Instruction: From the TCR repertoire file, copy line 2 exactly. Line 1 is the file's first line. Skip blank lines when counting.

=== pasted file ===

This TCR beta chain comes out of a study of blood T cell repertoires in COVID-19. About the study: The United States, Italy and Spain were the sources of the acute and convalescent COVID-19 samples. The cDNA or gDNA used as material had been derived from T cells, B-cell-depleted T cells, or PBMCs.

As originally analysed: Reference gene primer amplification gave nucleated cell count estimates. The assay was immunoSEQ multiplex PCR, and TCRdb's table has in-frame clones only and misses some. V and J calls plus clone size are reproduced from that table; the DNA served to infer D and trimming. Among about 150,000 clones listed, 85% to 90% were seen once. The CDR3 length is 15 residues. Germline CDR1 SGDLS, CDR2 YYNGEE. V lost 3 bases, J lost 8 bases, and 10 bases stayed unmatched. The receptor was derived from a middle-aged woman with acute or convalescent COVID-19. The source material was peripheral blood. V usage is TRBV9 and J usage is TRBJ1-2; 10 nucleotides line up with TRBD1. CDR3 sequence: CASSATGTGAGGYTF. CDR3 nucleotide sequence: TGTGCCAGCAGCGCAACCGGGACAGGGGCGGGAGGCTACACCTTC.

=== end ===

As originally analysed: Reference gene primer amplification gave nucleated cell count estimates. The assay was immunoSEQ multiplex PCR, and TCRdb's table has in-frame clones only and misses some. V and J calls plus clone size are reproduced from that table; the DNA served to infer D and trimming. Among about 150,000 clones listed, 85% to 90% were seen once. The CDR3 length is 15 residues. Germline CDR1 SGDLS, CDR2 YYNGEE. V lost 3 bases, J lost 8 bases, and 10 bases stayed unmatched. The receptor was derived from a middle-aged woman with acute or convalescent COVID-19. The source material was peripheral blood. V usage is TRBV9 and J usage is TRBJ1-2; 10 nucleotides line up with TRBD1. CDR3 sequence: CASSATGTGAGGYTF. CDR3 nucleotide sequence: TGTGCCAGCAGCGCAACCGGGACAGGGGCGGGAGGCTACACCTTC.